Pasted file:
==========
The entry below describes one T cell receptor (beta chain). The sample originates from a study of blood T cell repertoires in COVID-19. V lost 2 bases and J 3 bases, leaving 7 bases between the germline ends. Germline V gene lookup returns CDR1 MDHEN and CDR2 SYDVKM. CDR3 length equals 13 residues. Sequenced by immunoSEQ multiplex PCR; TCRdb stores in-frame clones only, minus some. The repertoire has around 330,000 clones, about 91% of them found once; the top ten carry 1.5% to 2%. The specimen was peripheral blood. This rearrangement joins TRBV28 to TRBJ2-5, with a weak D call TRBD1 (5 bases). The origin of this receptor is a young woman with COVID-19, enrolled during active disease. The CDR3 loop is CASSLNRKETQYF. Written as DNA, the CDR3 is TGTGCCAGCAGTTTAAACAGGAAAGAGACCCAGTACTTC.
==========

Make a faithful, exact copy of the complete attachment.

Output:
The entry below describes one T cell receptor (beta chain). The sample originates from a study of blood T cell repertoires in COVID-19. V lost 2 bases and J 3 bases, leaving 7 bases between the germline ends. Germline V gene lookup returns CDR1 MDHEN and CDR2 SYDVKM. CDR3 length equals 13 residues. Sequenced by immunoSEQ multiplex PCR; TCRdb stores in-frame clones only, minus some. The repertoire has around 330,000 clones, about 91% of them found once; the top ten carry 1.5% to 2%. The specimen was peripheral blood. This rearrangement joins TRBV28 to TRBJ2-5, with a weak D call TRBD1 (5 bases). The origin of this receptor is a young woman with COVID-19, enrolled during active disease. The CDR3 loop is CASSLNRKETQYF. Written as DNA, the CDR3 is TGTGCCAGCAGTTTAAACAGGAAAGAGACCCAGTACTTC.